Corporations are either the standard C corporation, or the small business S corporation.

The C corporation is the classic legal entity of the vast majority of successful companies in the United States. The S corporation is used for family companies and smaller ownership groups.

The clearest distinction from C is that the S corporation’s profits or losses go straight through to the S corporation’s owners, without being taxed separately first. In practical terms, this means that the owners of the corporation can take their profits home without first paying the corporation’s separate tax on profits, so those profits are taxed once for the S owner, and twice for the C owner. In practical terms, the C corporation doesn’t send its profits home to its owners as much as the S corporation does, because it usually has different goals and objectives. It often wants to grow and go public, or it already is public.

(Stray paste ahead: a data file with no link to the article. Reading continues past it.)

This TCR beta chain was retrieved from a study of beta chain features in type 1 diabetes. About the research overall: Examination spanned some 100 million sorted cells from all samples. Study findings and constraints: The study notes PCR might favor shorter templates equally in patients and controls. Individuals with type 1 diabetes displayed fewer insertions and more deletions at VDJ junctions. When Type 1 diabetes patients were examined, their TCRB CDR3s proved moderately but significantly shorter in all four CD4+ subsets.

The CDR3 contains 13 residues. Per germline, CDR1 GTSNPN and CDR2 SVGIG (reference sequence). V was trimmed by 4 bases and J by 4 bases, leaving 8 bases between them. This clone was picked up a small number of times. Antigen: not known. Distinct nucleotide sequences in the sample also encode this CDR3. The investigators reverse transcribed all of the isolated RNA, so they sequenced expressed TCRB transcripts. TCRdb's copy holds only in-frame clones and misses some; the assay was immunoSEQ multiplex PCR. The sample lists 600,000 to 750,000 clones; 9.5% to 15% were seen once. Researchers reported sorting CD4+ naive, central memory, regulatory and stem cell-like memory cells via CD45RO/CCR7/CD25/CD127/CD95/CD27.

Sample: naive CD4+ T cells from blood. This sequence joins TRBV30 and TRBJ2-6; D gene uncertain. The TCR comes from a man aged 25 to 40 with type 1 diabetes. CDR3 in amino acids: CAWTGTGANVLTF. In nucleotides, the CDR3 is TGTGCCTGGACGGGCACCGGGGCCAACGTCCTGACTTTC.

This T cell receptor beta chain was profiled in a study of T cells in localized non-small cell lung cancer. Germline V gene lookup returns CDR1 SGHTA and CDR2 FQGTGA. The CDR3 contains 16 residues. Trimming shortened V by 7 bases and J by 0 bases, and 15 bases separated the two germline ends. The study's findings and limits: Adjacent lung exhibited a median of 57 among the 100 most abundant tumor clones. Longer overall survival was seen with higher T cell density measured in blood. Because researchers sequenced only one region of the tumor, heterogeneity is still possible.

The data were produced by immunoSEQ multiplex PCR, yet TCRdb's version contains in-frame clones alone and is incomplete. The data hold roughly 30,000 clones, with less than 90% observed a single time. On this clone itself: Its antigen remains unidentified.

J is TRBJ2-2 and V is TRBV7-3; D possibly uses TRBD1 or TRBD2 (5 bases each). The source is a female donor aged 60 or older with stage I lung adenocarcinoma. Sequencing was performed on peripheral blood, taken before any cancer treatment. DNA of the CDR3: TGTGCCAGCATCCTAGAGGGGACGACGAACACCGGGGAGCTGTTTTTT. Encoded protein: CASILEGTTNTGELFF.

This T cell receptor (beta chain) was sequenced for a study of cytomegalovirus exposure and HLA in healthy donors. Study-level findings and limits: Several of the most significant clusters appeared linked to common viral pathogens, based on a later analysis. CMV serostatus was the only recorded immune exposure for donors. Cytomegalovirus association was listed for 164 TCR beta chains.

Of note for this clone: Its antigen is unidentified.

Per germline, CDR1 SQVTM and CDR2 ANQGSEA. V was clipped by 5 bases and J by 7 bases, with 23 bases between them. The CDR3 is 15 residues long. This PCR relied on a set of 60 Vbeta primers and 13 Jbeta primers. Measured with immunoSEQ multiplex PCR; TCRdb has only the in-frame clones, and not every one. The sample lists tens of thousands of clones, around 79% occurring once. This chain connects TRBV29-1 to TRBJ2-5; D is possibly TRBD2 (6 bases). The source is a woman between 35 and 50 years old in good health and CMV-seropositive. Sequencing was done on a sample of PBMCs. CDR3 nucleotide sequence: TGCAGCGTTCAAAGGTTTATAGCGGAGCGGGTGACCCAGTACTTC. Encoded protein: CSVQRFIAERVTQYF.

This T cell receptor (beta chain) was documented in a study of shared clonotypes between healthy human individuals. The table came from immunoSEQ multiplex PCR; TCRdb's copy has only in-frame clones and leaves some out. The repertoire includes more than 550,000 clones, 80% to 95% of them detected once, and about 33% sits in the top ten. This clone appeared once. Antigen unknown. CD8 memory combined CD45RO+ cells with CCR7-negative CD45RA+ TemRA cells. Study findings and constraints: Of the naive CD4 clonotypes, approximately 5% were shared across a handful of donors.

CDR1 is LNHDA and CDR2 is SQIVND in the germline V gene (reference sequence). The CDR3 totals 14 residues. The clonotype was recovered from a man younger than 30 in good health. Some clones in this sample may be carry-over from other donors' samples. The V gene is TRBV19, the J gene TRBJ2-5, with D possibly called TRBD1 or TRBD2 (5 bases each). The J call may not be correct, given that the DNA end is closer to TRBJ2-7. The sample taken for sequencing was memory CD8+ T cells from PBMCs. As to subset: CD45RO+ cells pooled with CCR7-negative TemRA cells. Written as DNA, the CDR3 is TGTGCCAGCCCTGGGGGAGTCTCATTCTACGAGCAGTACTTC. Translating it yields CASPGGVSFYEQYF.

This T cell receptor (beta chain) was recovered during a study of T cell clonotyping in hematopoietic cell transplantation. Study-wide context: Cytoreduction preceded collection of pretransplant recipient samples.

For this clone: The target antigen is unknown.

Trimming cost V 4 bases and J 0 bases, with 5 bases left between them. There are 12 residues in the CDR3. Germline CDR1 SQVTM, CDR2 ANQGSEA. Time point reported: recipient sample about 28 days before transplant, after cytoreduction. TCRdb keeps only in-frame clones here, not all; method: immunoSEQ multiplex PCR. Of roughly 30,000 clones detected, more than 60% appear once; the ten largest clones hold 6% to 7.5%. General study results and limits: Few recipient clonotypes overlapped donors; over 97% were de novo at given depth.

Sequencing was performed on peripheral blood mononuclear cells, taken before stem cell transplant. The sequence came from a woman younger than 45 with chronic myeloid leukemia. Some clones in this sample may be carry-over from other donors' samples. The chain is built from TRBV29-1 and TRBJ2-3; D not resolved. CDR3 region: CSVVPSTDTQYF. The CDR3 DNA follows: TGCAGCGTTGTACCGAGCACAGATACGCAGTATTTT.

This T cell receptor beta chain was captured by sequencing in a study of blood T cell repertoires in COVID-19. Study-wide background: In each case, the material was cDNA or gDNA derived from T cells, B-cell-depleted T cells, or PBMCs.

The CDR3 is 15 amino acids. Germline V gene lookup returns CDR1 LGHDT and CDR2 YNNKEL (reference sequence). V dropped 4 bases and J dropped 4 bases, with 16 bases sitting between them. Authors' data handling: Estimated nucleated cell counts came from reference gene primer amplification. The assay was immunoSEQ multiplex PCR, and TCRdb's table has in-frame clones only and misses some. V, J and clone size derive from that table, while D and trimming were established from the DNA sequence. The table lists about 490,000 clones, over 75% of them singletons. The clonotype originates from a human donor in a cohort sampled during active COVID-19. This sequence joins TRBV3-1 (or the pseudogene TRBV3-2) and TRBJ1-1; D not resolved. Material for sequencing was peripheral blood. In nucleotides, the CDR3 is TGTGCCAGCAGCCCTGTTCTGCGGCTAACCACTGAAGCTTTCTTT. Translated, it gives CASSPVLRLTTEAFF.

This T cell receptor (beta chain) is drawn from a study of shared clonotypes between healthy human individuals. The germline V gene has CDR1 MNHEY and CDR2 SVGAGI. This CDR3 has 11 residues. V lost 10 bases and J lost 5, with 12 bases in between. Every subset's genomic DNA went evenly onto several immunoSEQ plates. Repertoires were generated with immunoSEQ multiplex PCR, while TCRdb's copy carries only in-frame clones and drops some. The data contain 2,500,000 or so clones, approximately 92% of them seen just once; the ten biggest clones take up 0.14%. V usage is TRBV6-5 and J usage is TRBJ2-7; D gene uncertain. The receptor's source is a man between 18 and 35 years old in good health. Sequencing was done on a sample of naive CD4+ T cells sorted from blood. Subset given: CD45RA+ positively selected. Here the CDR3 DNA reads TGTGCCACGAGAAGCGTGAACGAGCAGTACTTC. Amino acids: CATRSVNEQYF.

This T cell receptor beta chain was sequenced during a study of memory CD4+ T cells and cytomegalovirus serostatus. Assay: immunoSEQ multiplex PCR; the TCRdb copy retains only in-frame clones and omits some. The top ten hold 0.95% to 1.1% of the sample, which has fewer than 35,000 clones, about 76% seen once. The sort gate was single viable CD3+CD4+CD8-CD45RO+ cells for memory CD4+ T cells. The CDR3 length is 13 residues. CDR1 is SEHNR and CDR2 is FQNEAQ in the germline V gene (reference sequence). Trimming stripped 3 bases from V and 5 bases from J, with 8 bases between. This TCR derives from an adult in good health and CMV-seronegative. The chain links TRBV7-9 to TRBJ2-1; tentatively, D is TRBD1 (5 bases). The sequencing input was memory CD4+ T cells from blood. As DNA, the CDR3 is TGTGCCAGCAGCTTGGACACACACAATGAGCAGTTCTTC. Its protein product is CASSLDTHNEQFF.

In most states an S corporation is owned by a limited number (25 is a common maximum) of private owners, and corporations can’t hold stock in S corporations, just individuals. Corporations can switch from C to S and back again, but not often. The IRS has strict rules for when and how those switches are made. You’ll almost always want to have your CPA and in some cases your attorney guide you through the legal requirements for switching.

For more on business structures, see: The Complete Guide to Choosing Your Business Structure.

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Bplans GlossaryBplans Glossary

At Bplans, it's our goal to make it easy for you to start and run your business. Our glossary of common business terms will help you learn about key small business and entrepreneurship topics, to help you plan, fund, and grow your business.